Desrosiers v. Diageo North America, Inc.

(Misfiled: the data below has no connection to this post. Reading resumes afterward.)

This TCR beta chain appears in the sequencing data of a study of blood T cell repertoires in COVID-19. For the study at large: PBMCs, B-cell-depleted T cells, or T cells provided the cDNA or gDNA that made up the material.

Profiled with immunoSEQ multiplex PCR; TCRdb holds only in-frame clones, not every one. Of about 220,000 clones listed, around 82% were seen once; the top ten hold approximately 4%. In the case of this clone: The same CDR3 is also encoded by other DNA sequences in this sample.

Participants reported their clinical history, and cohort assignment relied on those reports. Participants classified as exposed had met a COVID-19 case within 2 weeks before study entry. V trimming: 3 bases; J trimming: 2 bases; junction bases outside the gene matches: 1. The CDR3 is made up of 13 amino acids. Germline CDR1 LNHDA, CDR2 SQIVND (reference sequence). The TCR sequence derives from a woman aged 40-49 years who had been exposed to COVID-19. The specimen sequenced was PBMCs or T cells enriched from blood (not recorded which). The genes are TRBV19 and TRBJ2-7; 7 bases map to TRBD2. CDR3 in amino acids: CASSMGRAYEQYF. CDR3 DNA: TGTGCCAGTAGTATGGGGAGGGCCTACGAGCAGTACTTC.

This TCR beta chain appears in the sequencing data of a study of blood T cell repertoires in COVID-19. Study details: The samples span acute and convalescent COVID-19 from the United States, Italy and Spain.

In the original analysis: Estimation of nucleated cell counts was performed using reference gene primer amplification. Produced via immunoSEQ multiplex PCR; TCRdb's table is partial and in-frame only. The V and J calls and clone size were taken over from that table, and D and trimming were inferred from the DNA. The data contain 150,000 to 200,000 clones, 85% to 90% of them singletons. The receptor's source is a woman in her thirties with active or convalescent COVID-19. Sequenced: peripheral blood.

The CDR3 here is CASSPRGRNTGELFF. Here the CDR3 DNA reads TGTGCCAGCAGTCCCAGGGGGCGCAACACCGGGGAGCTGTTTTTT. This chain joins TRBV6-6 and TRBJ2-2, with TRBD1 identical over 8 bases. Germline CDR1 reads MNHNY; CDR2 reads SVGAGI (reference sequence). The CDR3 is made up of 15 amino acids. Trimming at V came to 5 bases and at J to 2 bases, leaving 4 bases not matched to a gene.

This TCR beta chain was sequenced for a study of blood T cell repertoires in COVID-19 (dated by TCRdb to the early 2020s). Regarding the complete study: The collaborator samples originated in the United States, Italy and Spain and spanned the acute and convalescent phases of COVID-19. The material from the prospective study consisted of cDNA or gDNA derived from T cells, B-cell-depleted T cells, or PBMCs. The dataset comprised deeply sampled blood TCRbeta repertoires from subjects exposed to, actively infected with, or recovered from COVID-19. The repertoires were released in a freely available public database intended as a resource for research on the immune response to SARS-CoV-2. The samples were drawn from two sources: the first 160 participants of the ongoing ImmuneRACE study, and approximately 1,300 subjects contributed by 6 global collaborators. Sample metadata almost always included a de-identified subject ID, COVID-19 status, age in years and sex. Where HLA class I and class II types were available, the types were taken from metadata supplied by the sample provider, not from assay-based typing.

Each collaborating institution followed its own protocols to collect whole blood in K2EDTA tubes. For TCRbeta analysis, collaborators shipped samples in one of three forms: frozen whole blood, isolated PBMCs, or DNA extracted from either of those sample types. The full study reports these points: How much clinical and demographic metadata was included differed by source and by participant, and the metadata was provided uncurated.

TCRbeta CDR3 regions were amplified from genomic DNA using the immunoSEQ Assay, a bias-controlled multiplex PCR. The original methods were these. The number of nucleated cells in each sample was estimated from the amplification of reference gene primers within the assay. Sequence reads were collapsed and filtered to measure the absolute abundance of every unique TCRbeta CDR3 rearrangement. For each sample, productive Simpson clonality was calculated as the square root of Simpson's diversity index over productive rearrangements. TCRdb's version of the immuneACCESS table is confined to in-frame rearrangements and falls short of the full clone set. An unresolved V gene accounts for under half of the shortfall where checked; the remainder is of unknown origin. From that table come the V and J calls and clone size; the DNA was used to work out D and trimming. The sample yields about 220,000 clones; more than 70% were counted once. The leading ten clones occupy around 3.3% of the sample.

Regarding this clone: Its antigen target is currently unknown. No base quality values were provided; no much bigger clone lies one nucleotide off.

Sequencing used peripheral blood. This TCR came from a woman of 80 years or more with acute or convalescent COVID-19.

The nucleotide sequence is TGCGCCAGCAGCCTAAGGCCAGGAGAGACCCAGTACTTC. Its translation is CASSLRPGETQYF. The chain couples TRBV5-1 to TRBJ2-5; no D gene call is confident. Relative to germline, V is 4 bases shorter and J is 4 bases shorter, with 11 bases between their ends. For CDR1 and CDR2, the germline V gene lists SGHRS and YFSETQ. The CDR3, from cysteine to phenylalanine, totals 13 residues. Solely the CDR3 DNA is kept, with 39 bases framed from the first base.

The text of Connecticut General Statutes §46a-60 is clear and unambiguous and does not cover claims of discrimination based on a perceived physical disability. Mireille Desrosiers was terminated from her position with Diageo North America, Inc. after she reported to her supervisor, Lawrence Levine, that she needed to take time off from work to undergo surgery for a tumor on her right shoulder. The stated reason for the termination was that her performance had not sufficiently improved following the imposition of a performance improvement plan. Desrosiers brought suit against Levine and Diageo North America alleging disparate treatment discrimination under C.G.S. §46a-51, discrimination based on physical disability or perceived disability in violation of C.G.S. §46a-60(a), negligent misrepresentation and promissory estoppel. The trial court granted partial summary judgment to the defendants. The plaintiff appealed contending that the court erred in several ways including by granting summary judgment on her claim alleging discrimination based on a perceived disability after determining that such a cause of action does not exist in Connecticut. The Appellate Court affirmed the judgment. The plaintiff claimed that her claim based on discrimination for a perceived disability violated C.G.S. 46a-60(a). The term physically disabled is defined under C.G.S. §46a-51(15) as any individual who "has" any chronic physical handicap, infirmity or impairment. There is no language supporting an interpretation that it includes those who may be regarded as disabled by their employers. In contrast, the legislature explicitly chose to include the phrase "regarded as" in its definition of mental disability in C.G.S. §46a-51(20). To conclude that the language of C.G.S. §46b-51(15) allows for C.G.S. §46a-60 to provide protection for those who are regarded as physically disabled by their employers would cause the phrase in C.G.S. §46a-51(20) to have no meaning. The text of C.G.S. §46a-60 was clear and unambiguous and did not cover claims of discrimination based on perceived physical disability. Summary judgment was also properly granted on negligent misrepresentation and promissory estoppel counts. Although Levine indicated that the plaintiff's performance may no longer have been in need of improvement, his statement did not alter the fact that the plaintiff was an employee at will. Reliance on the statement was not justifiable.